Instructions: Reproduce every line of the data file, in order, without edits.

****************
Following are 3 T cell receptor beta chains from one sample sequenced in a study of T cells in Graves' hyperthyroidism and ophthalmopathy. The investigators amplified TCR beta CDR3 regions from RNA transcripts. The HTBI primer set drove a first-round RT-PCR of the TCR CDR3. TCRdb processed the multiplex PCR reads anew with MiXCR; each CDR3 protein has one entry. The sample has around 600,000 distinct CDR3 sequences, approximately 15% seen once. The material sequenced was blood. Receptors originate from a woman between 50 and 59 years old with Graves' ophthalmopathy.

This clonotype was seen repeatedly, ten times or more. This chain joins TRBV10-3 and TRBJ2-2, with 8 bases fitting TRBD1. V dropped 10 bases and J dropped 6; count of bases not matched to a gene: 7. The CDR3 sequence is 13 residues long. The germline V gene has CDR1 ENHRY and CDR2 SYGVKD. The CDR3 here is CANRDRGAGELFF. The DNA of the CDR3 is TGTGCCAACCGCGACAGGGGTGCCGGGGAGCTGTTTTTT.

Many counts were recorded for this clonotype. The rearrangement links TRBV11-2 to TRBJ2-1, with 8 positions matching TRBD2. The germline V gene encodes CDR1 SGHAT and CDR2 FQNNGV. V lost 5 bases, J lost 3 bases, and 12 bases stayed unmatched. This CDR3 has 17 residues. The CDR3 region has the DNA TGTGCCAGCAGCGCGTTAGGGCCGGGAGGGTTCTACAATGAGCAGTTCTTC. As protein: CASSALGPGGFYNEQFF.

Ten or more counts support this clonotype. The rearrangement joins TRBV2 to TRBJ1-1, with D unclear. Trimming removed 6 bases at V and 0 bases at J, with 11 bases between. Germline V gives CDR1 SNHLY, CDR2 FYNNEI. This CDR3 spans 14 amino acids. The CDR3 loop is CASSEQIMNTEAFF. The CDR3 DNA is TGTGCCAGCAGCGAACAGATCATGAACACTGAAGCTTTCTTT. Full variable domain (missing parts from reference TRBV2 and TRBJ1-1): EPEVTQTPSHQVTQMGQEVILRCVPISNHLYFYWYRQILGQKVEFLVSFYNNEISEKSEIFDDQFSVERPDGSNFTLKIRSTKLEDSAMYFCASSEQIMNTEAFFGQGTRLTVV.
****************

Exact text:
Following are 3 T cell receptor beta chains from one sample sequenced in a study of T cells in Graves' hyperthyroidism and ophthalmopathy. The investigators amplified TCR beta CDR3 regions from RNA transcripts. The HTBI primer set drove a first-round RT-PCR of the TCR CDR3. TCRdb processed the multiplex PCR reads anew with MiXCR; each CDR3 protein has one entry. The sample has around 600,000 distinct CDR3 sequences, approximately 15% seen once. The material sequenced was blood. Receptors originate from a woman between 50 and 59 years old with Graves' ophthalmopathy.

This clonotype was seen repeatedly, ten times or more. This chain joins TRBV10-3 and TRBJ2-2, with 8 bases fitting TRBD1. V dropped 10 bases and J dropped 6; count of bases not matched to a gene: 7. The CDR3 sequence is 13 residues long. The germline V gene has CDR1 ENHRY and CDR2 SYGVKD. The CDR3 here is CANRDRGAGELFF. The DNA of the CDR3 is TGTGCCAACCGCGACAGGGGTGCCGGGGAGCTGTTTTTT.

Many counts were recorded for this clonotype. The rearrangement links TRBV11-2 to TRBJ2-1, with 8 positions matching TRBD2. The germline V gene encodes CDR1 SGHAT and CDR2 FQNNGV. V lost 5 bases, J lost 3 bases, and 12 bases stayed unmatched. This CDR3 has 17 residues. The CDR3 region has the DNA TGTGCCAGCAGCGCGTTAGGGCCGGGAGGGTTCTACAATGAGCAGTTCTTC. As protein: CASSALGPGGFYNEQFF.

Ten or more counts support this clonotype. The rearrangement joins TRBV2 to TRBJ1-1, with D unclear. Trimming removed 6 bases at V and 0 bases at J, with 11 bases between. Germline V gives CDR1 SNHLY, CDR2 FYNNEI. This CDR3 spans 14 amino acids. The CDR3 loop is CASSEQIMNTEAFF. The CDR3 DNA is TGTGCCAGCAGCGAACAGATCATGAACACTGAAGCTTTCTTT. Full variable domain (missing parts from reference TRBV2 and TRBJ1-1): EPEVTQTPSHQVTQMGQEVILRCVPISNHLYFYWYRQILGQKVEFLVSFYNNEISEKSEIFDDQFSVERPDGSNFTLKIRSTKLEDSAMYFCASSEQIMNTEAFFGQGTRLTVV.